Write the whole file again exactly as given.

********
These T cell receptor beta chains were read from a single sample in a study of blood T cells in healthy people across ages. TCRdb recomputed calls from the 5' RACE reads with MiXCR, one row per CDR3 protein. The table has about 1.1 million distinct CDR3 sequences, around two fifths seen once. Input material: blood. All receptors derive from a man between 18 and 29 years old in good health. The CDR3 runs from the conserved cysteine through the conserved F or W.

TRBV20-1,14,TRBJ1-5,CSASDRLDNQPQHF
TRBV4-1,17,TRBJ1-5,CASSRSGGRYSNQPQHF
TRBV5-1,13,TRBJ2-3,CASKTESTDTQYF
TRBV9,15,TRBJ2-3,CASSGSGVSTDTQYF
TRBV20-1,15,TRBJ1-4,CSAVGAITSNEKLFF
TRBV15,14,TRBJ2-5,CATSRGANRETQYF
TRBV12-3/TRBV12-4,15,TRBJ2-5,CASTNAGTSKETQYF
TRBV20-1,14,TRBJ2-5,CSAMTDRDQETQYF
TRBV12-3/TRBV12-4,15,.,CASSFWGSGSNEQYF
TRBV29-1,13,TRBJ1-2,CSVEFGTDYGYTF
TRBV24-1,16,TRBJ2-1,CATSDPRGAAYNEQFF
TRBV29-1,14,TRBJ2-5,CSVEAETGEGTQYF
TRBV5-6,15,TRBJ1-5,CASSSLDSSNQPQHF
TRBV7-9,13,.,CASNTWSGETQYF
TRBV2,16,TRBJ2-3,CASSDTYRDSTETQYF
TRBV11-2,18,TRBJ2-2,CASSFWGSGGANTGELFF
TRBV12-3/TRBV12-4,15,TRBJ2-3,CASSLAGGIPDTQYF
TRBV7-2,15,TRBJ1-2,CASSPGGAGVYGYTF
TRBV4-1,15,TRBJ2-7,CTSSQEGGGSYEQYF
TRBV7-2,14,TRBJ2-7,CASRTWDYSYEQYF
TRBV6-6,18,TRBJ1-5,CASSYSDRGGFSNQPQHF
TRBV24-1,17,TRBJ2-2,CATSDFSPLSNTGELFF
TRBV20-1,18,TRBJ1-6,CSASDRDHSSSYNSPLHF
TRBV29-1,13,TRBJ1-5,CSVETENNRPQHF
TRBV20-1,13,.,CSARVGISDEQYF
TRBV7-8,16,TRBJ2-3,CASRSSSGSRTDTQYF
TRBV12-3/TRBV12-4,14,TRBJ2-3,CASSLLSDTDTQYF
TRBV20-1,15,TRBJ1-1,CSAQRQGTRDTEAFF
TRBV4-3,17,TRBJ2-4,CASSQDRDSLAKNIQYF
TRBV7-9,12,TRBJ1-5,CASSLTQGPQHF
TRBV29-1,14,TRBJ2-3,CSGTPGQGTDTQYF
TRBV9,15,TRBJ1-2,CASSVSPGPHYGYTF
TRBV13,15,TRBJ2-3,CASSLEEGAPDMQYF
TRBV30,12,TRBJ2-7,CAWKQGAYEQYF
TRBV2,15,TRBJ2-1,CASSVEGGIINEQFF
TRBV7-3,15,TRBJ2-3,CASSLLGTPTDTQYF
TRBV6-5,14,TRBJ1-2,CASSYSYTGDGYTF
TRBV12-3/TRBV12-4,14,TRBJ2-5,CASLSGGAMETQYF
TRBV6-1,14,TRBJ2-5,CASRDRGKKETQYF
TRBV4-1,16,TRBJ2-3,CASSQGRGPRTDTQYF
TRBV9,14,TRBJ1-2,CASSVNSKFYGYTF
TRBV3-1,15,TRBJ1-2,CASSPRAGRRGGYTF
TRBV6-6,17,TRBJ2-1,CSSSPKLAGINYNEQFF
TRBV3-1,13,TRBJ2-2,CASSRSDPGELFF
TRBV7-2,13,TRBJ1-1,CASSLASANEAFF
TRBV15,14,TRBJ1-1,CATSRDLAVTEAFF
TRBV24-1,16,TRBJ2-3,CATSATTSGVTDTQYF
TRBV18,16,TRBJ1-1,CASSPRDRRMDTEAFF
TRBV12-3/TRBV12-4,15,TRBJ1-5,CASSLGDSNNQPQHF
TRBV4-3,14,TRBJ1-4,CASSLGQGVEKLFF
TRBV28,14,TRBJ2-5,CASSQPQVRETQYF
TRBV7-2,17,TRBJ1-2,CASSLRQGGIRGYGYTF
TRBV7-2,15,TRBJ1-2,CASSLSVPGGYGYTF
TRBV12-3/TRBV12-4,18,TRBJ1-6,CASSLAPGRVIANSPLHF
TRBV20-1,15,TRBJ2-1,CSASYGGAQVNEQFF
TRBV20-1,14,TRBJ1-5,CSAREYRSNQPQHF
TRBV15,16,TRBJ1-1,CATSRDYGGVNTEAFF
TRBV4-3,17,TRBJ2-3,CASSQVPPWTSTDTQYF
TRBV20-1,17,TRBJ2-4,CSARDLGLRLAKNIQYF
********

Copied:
These T cell receptor beta chains were read from a single sample in a study of blood T cells in healthy people across ages. TCRdb recomputed calls from the 5' RACE reads with MiXCR, one row per CDR3 protein. The table has about 1.1 million distinct CDR3 sequences, around two fifths seen once. Input material: blood. All receptors derive from a man between 18 and 29 years old in good health. The CDR3 runs from the conserved cysteine through the conserved F or W.

TRBV20-1,14,TRBJ1-5,CSASDRLDNQPQHF
TRBV4-1,17,TRBJ1-5,CASSRSGGRYSNQPQHF
TRBV5-1,13,TRBJ2-3,CASKTESTDTQYF
TRBV9,15,TRBJ2-3,CASSGSGVSTDTQYF
TRBV20-1,15,TRBJ1-4,CSAVGAITSNEKLFF
TRBV15,14,TRBJ2-5,CATSRGANRETQYF
TRBV12-3/TRBV12-4,15,TRBJ2-5,CASTNAGTSKETQYF
TRBV20-1,14,TRBJ2-5,CSAMTDRDQETQYF
TRBV12-3/TRBV12-4,15,.,CASSFWGSGSNEQYF
TRBV29-1,13,TRBJ1-2,CSVEFGTDYGYTF
TRBV24-1,16,TRBJ2-1,CATSDPRGAAYNEQFF
TRBV29-1,14,TRBJ2-5,CSVEAETGEGTQYF
TRBV5-6,15,TRBJ1-5,CASSSLDSSNQPQHF
TRBV7-9,13,.,CASNTWSGETQYF
TRBV2,16,TRBJ2-3,CASSDTYRDSTETQYF
TRBV11-2,18,TRBJ2-2,CASSFWGSGGANTGELFF
TRBV12-3/TRBV12-4,15,TRBJ2-3,CASSLAGGIPDTQYF
TRBV7-2,15,TRBJ1-2,CASSPGGAGVYGYTF
TRBV4-1,15,TRBJ2-7,CTSSQEGGGSYEQYF
TRBV7-2,14,TRBJ2-7,CASRTWDYSYEQYF
TRBV6-6,18,TRBJ1-5,CASSYSDRGGFSNQPQHF
TRBV24-1,17,TRBJ2-2,CATSDFSPLSNTGELFF
TRBV20-1,18,TRBJ1-6,CSASDRDHSSSYNSPLHF
TRBV29-1,13,TRBJ1-5,CSVETENNRPQHF
TRBV20-1,13,.,CSARVGISDEQYF
TRBV7-8,16,TRBJ2-3,CASRSSSGSRTDTQYF
TRBV12-3/TRBV12-4,14,TRBJ2-3,CASSLLSDTDTQYF
TRBV20-1,15,TRBJ1-1,CSAQRQGTRDTEAFF
TRBV4-3,17,TRBJ2-4,CASSQDRDSLAKNIQYF
TRBV7-9,12,TRBJ1-5,CASSLTQGPQHF
TRBV29-1,14,TRBJ2-3,CSGTPGQGTDTQYF
TRBV9,15,TRBJ1-2,CASSVSPGPHYGYTF
TRBV13,15,TRBJ2-3,CASSLEEGAPDMQYF
TRBV30,12,TRBJ2-7,CAWKQGAYEQYF
TRBV2,15,TRBJ2-1,CASSVEGGIINEQFF
TRBV7-3,15,TRBJ2-3,CASSLLGTPTDTQYF
TRBV6-5,14,TRBJ1-2,CASSYSYTGDGYTF
TRBV12-3/TRBV12-4,14,TRBJ2-5,CASLSGGAMETQYF
TRBV6-1,14,TRBJ2-5,CASRDRGKKETQYF
TRBV4-1,16,TRBJ2-3,CASSQGRGPRTDTQYF
TRBV9,14,TRBJ1-2,CASSVNSKFYGYTF
TRBV3-1,15,TRBJ1-2,CASSPRAGRRGGYTF
TRBV6-6,17,TRBJ2-1,CSSSPKLAGINYNEQFF
TRBV3-1,13,TRBJ2-2,CASSRSDPGELFF
TRBV7-2,13,TRBJ1-1,CASSLASANEAFF
TRBV15,14,TRBJ1-1,CATSRDLAVTEAFF
TRBV24-1,16,TRBJ2-3,CATSATTSGVTDTQYF
TRBV18,16,TRBJ1-1,CASSPRDRRMDTEAFF
TRBV12-3/TRBV12-4,15,TRBJ1-5,CASSLGDSNNQPQHF
TRBV4-3,14,TRBJ1-4,CASSLGQGVEKLFF
TRBV28,14,TRBJ2-5,CASSQPQVRETQYF
TRBV7-2,17,TRBJ1-2,CASSLRQGGIRGYGYTF
TRBV7-2,15,TRBJ1-2,CASSLSVPGGYGYTF
TRBV12-3/TRBV12-4,18,TRBJ1-6,CASSLAPGRVIANSPLHF
TRBV20-1,15,TRBJ2-1,CSASYGGAQVNEQFF
TRBV20-1,14,TRBJ1-5,CSAREYRSNQPQHF
TRBV15,16,TRBJ1-1,CATSRDYGGVNTEAFF
TRBV4-3,17,TRBJ2-3,CASSQVPPWTSTDTQYF
TRBV20-1,17,TRBJ2-4,CSARDLGLRLAKNIQYF